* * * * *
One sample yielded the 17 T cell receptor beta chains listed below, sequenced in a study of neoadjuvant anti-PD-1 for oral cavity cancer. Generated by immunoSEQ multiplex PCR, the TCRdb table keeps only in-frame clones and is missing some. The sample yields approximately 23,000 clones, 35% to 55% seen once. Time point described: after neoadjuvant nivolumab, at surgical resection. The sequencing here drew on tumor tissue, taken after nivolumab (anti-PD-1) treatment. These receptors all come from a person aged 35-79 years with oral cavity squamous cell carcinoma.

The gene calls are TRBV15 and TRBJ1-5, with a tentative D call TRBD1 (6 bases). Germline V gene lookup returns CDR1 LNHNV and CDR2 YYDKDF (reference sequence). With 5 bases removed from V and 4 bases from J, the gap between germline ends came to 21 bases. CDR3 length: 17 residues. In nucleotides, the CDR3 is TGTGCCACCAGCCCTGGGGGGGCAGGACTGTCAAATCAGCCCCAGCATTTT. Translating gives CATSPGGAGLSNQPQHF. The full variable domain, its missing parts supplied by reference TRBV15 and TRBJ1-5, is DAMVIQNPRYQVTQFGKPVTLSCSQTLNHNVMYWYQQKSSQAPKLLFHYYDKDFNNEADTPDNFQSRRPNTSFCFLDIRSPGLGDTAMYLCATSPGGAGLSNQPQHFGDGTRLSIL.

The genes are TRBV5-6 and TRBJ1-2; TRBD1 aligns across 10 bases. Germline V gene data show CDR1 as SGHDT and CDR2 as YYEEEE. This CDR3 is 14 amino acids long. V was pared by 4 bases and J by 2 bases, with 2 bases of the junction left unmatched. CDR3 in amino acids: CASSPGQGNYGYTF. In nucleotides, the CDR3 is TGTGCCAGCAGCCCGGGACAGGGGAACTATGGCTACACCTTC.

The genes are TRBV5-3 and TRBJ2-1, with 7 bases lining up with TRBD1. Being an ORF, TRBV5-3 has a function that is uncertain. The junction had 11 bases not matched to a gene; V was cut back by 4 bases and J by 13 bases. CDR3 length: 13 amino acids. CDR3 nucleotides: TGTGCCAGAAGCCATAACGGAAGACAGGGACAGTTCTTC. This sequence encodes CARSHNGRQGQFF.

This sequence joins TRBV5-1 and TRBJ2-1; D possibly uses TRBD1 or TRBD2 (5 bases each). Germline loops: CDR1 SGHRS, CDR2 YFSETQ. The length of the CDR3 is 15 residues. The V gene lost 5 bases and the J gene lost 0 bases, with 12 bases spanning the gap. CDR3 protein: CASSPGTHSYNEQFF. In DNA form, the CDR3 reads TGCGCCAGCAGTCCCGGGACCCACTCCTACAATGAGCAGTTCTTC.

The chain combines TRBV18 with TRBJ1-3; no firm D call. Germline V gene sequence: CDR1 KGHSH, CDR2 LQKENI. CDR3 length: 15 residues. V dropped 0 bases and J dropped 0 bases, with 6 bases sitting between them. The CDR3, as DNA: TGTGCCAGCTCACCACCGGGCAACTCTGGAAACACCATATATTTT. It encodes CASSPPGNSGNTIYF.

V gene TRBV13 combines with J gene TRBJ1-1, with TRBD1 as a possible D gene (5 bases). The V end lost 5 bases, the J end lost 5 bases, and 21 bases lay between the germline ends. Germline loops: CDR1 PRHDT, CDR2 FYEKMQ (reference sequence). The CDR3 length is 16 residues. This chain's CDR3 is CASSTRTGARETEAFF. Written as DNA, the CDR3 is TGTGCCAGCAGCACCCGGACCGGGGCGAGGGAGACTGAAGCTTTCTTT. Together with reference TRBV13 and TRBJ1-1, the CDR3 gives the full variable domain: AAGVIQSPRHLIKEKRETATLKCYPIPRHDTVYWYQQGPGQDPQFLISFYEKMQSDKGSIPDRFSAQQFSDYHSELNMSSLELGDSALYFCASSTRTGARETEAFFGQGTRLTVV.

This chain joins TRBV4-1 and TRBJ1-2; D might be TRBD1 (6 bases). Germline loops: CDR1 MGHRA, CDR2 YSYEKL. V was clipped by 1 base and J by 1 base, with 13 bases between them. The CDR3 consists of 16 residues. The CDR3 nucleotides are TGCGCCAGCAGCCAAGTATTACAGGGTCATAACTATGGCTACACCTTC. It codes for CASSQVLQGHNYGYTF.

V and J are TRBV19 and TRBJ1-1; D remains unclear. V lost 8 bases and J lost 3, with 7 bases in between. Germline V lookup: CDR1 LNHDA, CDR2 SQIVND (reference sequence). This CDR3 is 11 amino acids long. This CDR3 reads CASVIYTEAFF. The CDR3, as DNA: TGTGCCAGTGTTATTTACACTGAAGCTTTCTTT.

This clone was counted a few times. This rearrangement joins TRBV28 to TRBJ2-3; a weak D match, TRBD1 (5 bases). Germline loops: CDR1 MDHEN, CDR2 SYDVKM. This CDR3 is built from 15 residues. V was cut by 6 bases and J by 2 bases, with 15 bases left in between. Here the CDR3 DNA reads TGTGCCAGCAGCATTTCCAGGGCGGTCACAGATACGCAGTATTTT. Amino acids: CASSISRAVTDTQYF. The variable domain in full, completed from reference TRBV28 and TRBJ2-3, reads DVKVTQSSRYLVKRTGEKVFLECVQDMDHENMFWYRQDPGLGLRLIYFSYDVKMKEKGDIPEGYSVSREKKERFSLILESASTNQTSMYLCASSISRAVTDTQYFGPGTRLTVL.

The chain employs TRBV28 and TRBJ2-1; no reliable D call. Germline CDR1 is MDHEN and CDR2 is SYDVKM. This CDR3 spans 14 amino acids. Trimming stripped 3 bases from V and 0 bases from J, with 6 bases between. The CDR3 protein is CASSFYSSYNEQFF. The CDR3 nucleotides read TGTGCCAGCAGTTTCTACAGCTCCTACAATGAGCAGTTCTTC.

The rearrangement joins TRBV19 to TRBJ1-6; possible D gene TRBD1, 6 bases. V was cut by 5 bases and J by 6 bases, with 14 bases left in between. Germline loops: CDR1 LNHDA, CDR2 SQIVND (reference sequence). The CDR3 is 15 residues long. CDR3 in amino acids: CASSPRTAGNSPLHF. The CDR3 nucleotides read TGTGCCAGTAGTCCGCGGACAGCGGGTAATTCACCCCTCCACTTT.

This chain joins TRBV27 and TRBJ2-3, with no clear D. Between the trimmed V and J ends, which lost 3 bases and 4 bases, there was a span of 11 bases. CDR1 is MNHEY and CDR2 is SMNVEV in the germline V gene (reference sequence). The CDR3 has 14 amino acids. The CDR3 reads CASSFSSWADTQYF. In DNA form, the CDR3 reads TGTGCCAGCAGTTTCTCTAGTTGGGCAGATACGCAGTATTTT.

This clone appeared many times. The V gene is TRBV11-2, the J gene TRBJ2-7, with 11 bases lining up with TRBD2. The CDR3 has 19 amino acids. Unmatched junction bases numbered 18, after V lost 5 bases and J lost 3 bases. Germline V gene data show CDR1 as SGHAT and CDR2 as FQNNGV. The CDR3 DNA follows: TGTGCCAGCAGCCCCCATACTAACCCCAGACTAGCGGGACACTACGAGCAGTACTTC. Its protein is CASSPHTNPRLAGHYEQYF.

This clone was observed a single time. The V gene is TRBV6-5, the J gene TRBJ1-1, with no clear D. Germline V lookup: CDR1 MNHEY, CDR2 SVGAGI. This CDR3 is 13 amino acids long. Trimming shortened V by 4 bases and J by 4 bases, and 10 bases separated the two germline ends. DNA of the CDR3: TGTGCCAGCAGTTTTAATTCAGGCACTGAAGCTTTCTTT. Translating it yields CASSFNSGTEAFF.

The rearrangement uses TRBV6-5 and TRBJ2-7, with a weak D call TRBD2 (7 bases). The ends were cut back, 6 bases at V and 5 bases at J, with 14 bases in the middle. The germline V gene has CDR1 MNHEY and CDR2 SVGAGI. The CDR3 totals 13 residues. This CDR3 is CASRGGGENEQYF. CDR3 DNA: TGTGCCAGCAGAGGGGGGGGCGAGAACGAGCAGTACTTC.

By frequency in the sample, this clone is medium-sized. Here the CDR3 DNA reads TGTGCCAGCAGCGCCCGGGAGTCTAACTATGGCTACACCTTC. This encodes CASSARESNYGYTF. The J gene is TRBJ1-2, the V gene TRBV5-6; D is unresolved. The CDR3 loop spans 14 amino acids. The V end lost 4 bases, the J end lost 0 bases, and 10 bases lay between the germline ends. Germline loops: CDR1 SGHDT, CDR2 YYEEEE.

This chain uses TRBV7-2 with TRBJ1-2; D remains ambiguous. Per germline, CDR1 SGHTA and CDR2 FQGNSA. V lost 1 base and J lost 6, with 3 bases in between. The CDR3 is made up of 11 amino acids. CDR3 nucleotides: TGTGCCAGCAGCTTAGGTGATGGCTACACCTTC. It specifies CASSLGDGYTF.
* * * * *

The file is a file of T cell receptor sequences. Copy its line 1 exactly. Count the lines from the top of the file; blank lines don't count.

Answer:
One sample yielded the 17 T cell receptor beta chains listed below, sequenced in a study of neoadjuvant anti-PD-1 for oral cavity cancer. Generated by immunoSEQ multiplex PCR, the TCRdb table keeps only in-frame clones and is missing some. The sample yields approximately 23,000 clones, 35% to 55% seen once. Time point described: after neoadjuvant nivolumab, at surgical resection. The sequencing here drew on tumor tissue, taken after nivolumab (anti-PD-1) treatment. These receptors all come from a person aged 35-79 years with oral cavity squamous cell carcinoma.